The quirky Flatiron Bar & Diner building has a storied past revolving around a tiny saloon that would stay open around the clock when the circus was in town, to serve the "show folk."

The quirky Flatiron Bar & Diner building has a storied past revolving around a tiny saloon that would stay open around the clock when the circus was in town, to serve the "show folk."

And a bar continues to be an imposing presence in the building - a long shiny cherry one that feels disproportionately massive thanks to the building's odd dimensions. It's a fun place to perch, place a lunch order and ponder the many people who've frequented this tiny architectural wonder over the years.

Constructed in 1914, about a decade after the famed New York Flatiron building, Columbus' miniature version has just four stories (compared with 22) and a front facade that's barely eight feet wide. Originally, the slim space up front housed the bar, while the "wide" end (a full 25 feet) was home to a grocery store.

Today, tables and chairs hug the walls along the length of the narrow establishment, and plenty of arched windows make things less claustrophobic. There's also some outdoor seating on a small patio overlooking Nationwide Boulevard.

The Cajun- and Creole-flavored menu ranges from gumbo to po'boys to muffulettas. They also serve barbecue that's been slow-cooked for 12 hours over a hickory fire, and a mouthwateringly delicious campfire smell wafting outside makes it hard to resist.

Pulled Pork Sandwich, $8.75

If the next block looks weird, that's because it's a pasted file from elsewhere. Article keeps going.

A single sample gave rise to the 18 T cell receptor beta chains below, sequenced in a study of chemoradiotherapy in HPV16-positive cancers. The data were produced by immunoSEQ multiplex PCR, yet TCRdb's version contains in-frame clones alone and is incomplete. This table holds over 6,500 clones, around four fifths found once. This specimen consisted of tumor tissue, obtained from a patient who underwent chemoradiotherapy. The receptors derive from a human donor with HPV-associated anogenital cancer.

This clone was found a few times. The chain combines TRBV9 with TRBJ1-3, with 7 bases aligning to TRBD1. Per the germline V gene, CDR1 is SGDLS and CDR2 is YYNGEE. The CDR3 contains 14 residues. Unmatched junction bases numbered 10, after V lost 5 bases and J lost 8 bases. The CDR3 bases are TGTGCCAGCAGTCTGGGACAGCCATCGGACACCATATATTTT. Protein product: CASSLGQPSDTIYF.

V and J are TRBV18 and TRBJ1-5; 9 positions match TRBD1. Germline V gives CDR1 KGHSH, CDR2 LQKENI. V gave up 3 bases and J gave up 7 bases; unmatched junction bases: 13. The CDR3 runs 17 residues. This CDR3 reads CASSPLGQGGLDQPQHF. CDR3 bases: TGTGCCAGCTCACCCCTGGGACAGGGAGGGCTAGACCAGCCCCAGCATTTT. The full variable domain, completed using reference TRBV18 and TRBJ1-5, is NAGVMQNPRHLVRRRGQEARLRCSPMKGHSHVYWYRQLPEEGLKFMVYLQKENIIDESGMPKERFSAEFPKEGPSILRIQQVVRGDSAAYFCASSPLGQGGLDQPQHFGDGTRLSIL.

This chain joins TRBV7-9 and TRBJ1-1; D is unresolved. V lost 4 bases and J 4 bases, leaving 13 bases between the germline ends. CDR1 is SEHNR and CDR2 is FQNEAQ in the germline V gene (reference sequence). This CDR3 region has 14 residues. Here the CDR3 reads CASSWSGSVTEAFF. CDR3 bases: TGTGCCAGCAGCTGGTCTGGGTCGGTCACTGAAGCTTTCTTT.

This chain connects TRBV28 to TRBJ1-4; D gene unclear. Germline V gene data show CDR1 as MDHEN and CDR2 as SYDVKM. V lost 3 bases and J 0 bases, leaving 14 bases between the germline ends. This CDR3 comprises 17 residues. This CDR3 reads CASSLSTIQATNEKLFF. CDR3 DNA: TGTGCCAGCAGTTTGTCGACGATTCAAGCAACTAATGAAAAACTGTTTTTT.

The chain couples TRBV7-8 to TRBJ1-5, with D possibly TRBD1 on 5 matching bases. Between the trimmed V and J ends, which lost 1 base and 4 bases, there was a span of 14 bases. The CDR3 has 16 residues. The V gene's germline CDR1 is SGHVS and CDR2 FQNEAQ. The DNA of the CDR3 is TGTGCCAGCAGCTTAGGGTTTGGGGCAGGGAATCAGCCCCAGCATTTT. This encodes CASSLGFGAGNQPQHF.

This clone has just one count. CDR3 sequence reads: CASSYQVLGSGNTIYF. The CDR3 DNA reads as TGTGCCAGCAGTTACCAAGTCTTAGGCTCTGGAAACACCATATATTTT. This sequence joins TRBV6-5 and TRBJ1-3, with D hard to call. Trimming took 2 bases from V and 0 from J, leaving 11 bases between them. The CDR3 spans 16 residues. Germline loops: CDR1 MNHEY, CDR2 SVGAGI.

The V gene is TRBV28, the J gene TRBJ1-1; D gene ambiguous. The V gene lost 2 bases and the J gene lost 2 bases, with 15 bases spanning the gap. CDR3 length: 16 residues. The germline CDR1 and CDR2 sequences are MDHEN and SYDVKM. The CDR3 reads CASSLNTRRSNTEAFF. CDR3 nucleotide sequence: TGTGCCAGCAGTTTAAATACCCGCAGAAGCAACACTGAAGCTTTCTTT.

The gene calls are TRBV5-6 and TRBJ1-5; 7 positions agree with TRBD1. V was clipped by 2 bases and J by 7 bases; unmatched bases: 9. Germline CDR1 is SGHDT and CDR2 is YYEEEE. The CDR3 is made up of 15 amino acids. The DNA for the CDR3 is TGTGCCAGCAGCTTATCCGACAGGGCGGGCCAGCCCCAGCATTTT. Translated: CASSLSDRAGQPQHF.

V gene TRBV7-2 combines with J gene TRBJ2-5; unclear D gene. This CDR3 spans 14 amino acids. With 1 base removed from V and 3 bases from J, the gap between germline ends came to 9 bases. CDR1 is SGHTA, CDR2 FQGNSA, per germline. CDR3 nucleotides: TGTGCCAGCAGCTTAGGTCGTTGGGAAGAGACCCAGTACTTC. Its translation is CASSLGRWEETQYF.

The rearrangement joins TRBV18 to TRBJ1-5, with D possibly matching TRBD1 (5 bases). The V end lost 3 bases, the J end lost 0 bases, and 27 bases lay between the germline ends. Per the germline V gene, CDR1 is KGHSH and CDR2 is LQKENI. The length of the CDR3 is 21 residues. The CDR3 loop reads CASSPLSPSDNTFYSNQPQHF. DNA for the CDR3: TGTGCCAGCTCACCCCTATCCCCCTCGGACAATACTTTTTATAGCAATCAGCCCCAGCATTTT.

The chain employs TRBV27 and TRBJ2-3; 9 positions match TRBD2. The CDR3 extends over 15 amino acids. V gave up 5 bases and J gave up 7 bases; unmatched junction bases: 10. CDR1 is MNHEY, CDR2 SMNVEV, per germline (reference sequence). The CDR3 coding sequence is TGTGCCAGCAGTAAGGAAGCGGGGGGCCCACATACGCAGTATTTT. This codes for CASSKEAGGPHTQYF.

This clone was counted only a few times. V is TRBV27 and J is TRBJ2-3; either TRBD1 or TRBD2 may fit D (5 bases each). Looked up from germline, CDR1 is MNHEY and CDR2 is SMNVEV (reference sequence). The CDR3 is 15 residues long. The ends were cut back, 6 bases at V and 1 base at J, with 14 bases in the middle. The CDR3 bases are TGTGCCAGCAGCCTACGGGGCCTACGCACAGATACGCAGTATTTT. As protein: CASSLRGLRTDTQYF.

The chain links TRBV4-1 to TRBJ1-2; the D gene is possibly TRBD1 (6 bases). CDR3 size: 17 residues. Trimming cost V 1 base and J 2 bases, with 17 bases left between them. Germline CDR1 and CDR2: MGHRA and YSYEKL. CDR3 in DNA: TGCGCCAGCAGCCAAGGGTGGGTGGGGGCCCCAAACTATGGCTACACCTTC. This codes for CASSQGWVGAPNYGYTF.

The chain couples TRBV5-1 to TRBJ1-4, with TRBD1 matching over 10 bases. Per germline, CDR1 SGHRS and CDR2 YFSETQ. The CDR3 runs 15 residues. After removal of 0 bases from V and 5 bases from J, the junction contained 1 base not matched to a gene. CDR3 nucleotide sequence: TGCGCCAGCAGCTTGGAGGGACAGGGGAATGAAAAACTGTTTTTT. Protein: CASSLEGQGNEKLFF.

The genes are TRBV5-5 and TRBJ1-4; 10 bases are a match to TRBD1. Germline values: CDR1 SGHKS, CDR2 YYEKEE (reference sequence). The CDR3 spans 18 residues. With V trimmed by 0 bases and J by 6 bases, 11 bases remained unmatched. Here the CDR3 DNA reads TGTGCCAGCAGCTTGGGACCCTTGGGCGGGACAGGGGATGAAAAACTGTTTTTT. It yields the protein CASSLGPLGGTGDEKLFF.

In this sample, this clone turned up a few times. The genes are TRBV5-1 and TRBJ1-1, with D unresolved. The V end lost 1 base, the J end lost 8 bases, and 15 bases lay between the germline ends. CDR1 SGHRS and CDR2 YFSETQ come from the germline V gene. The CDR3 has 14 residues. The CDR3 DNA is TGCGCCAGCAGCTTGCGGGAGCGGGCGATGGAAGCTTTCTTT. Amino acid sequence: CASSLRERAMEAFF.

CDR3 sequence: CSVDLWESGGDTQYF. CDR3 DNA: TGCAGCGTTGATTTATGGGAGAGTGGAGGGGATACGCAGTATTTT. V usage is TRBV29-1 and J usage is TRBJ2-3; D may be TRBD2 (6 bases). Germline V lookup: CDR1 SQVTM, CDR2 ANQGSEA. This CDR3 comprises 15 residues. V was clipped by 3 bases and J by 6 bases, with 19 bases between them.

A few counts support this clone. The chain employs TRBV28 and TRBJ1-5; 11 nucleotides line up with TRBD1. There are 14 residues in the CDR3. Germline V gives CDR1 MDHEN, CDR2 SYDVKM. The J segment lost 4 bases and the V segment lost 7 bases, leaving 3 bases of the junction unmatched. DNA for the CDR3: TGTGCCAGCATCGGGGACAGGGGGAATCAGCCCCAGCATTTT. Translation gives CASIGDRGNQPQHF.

I like my barbecue saucy. Yes, I understand the appeal of slow-smoked meat and why cooks might not want to mask that with sauce. But a well-done sauce is what makes vinegary North Carolina barbecue different from sweet, tomatoey St. Louis barbecue.

A particular pet peeve is barbecue joints that serve piles of dry meat and leave several bottles of varying sauces on the table. What if I pick the wrong kind? In that way, I adore Flatiron's barbecue. They're not afraid to liberally douse their meat in their made-from-scratch sauces.

My favorite from the small barbecue menu is the Pulled Pork Sandwich, a big mound of flavorful meat soaked in a vinegary Carolina-style sauce. The mouth-puckering factor is neutralized by a pile of creamy coleslaw, and it's all served on a nice-sized bun that manages to stay intact despite the heavily-applied sauce.

Now, upgrading your side from chips to fries (an extra $2.25) breaks the Lunch Money-imposed $10 limit, as does paying the tax and tip that comes with eating in. I think it's worth it, but if you want to keep things under 10 bucks, order yours to go. Served in a Styrofoam box overflowing with potato chips and sweet pickle slices, this sandwich is a wonderfully indulgent takeout meal.